What Are Memory Supplements?
The term memory supplement can actually refer to a variety of different products containing nootropic ingredients. Nootropics are substances that through a number of different pathways, help to improve brain function.
While they can potentially affect several different mental processes, one element of brain function that a number of different substances have been purported to enhance is memory.
From helping to prevent the onset of dementia in the elderly, to improving working memory in healthy, middle-aged adults, all sorts of different benefits have been associated with memory supplements.
But what’s true and what’s not when it comes to their efficacy?
Do Memory Supplements Really Work?
The reality is that memory supplements can contain a wide variety of different ingredients and some have been researched more thoroughly than others.
Some substances have been well investigated and found to be effective in animal studies but their efficacy has yet to be thoroughly demonstrated in human trials. Other substances have been well-demonstrated in human trials involving those with cognitive impairments but their effects on healthy young and middle-aged adults have yet to be thoroughly analyzed by researchers.
Only a small number of memory supplement ingredients have been thoroughly investigated in younger, healthy adults. Of those that have, there are mixed findings for most -- that is, some studies demonstrated positive effects, while others did not.
In some cases, however, a lack of significant findings may be a result of poor study design -- like using an insufficient dosage -- as opposed to the actual substance being ineffective. In other cases, mixed findings can simply be due to the fact that only a small number of human trials have been conducted.
In the following section, we’ll be focusing on substances that have been explored in human trials, including those with findings that aren’t necessarily conclusive.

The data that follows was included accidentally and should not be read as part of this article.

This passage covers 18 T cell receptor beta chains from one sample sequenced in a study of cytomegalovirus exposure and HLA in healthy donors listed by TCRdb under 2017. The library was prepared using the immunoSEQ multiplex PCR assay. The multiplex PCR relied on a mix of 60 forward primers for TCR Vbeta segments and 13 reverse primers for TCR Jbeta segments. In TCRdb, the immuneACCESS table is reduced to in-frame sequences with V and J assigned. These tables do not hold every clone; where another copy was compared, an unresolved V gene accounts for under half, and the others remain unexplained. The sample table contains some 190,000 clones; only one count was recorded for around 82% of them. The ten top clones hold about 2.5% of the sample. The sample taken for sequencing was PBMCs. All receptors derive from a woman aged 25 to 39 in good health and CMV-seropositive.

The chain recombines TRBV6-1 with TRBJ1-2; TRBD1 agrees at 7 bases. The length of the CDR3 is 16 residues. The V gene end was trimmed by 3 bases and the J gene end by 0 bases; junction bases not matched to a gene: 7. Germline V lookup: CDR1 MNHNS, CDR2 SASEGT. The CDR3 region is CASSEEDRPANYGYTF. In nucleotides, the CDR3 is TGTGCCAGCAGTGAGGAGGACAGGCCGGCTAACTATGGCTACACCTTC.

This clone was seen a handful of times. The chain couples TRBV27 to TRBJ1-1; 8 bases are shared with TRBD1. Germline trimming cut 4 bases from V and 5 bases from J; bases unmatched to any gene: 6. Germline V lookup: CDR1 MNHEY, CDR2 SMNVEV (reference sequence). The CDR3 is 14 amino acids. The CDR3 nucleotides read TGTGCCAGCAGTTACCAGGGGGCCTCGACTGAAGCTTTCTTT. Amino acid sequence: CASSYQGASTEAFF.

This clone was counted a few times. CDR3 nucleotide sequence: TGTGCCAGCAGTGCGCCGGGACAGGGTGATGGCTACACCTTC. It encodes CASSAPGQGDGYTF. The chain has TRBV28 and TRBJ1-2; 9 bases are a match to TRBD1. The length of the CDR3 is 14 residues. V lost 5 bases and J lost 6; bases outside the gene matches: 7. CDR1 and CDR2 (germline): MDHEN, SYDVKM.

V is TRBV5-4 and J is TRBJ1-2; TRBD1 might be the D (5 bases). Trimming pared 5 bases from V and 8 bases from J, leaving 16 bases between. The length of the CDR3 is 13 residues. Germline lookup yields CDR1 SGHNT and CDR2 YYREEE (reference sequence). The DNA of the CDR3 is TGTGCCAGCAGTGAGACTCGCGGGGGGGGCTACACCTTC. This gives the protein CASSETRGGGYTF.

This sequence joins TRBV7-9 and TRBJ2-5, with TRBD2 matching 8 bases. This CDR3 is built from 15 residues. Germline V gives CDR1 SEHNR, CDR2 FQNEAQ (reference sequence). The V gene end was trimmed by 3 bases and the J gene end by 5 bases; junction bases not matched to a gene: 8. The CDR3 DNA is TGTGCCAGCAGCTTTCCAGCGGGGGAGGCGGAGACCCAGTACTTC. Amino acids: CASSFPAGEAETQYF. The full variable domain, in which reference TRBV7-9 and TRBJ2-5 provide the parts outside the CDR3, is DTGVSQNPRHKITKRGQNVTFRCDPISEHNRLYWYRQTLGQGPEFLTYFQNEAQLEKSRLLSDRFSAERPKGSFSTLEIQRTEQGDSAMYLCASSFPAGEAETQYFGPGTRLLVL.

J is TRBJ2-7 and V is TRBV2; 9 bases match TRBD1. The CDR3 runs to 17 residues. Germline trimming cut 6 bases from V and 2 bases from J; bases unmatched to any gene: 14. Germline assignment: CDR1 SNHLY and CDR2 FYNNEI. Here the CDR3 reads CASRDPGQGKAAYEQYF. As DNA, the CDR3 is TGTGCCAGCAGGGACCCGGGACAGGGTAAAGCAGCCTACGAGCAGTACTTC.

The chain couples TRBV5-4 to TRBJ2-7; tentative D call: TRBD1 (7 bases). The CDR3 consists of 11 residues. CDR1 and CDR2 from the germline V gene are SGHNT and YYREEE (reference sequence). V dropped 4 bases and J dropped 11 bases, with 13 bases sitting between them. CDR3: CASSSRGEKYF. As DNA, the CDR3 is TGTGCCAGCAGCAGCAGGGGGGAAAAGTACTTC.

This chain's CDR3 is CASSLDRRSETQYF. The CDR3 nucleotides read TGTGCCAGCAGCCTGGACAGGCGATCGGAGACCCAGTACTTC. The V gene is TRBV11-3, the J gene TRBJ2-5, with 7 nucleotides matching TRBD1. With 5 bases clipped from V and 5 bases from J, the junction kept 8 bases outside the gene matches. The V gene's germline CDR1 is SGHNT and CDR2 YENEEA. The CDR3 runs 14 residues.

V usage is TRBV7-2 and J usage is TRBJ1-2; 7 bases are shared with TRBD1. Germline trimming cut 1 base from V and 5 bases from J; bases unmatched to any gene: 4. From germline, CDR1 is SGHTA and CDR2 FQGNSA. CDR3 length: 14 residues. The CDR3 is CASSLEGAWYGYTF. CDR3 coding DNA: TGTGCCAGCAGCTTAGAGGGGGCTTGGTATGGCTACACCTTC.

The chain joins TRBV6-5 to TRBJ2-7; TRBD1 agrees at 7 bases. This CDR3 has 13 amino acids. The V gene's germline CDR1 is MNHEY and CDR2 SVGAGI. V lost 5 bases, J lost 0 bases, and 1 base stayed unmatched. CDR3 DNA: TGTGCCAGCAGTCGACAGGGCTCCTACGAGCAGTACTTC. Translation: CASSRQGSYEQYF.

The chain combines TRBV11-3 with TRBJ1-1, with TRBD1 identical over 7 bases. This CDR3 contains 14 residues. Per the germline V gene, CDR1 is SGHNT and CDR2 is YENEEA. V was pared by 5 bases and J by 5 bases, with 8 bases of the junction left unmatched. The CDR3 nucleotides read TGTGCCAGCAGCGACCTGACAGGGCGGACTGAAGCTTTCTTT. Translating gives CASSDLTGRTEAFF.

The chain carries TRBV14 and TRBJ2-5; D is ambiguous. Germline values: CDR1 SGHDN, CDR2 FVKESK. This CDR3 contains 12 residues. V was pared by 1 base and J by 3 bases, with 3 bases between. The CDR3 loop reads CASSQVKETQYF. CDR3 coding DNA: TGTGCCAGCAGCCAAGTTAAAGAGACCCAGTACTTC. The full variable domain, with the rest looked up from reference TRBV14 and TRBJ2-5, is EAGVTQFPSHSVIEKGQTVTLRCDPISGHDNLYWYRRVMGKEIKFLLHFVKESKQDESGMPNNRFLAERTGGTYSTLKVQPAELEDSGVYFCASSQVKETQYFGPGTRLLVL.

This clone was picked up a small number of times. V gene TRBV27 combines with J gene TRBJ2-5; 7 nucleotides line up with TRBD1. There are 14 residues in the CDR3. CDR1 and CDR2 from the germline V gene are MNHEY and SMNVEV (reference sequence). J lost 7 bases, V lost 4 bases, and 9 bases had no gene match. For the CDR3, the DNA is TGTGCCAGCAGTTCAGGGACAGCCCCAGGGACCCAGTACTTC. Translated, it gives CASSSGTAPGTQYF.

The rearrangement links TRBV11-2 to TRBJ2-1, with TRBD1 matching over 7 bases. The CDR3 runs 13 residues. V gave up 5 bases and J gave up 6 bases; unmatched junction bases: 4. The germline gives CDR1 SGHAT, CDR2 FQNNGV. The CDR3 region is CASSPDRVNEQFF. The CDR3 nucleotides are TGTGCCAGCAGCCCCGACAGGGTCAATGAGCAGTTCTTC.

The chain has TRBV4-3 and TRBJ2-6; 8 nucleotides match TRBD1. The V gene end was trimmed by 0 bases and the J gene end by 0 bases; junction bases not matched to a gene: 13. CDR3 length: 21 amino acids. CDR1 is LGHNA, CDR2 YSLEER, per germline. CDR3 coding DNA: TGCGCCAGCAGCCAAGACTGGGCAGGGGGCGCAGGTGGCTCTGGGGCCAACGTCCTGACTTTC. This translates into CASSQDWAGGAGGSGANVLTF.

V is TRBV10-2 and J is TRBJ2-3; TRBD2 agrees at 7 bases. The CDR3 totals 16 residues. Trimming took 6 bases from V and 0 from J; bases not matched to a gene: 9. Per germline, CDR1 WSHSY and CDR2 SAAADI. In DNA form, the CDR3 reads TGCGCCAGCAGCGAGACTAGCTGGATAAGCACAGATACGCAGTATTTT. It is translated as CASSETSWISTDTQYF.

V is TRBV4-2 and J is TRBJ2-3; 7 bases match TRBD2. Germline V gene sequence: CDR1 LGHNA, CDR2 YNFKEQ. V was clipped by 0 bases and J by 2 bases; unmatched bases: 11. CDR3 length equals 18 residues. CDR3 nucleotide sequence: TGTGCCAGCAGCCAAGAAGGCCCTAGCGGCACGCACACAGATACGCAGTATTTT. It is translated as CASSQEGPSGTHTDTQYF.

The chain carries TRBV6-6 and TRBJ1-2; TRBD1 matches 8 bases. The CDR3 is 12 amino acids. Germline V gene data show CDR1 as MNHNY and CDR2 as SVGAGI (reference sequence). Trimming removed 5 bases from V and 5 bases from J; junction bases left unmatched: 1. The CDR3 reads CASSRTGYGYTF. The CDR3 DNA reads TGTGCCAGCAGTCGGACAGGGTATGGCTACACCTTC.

The 16 Best Memory Supplement According to Science
1. B Vitamins
B vitamins are essential nutrients that play a critical role in energy metabolism within the human body. Amongst other things, they help to maintain the normal function of your brain by helping to provide it with the energy it needs to properly function.
Some research shows that b vitamins may help to improve memory in humans but this may only be in cases in which a deficiency is present -- older folks are much more likely to be deficient in vitamins like b12 as the body’s ability to absorb these kinds of nutrients declines with age. Few if any studies have examined the effects of b vitamin supplementation on memory in healthy, younger adults.
With that being said, a number of different studies have demonstrated that b12 deficiency can lead to declines in cognitive function.(1) In addition to increasing the chances of depression and other mood-related conditions, vitamin b12 deficiency has also been associated with memory impairment.
True, research shows that b12 supplementation can help to improve memory in individuals with deficiencies, however, the same memory-enhancing effects have yet to be clearly demonstrated in healthy, non-deficient adults.
2. Bacopa Monnieri
Bacopa Monnieri is a natural compound derived from a plant of the same. It’s been used in traditional Indian medicine for hundreds of years, where its memory-enhancing properties have become well known.
Bacopa functions primarily as a neurotransmitter modulator, helping to increase your body’s production of acetylcholine, which is an important brain chemical vital to several aspects of mental function, including your working memory.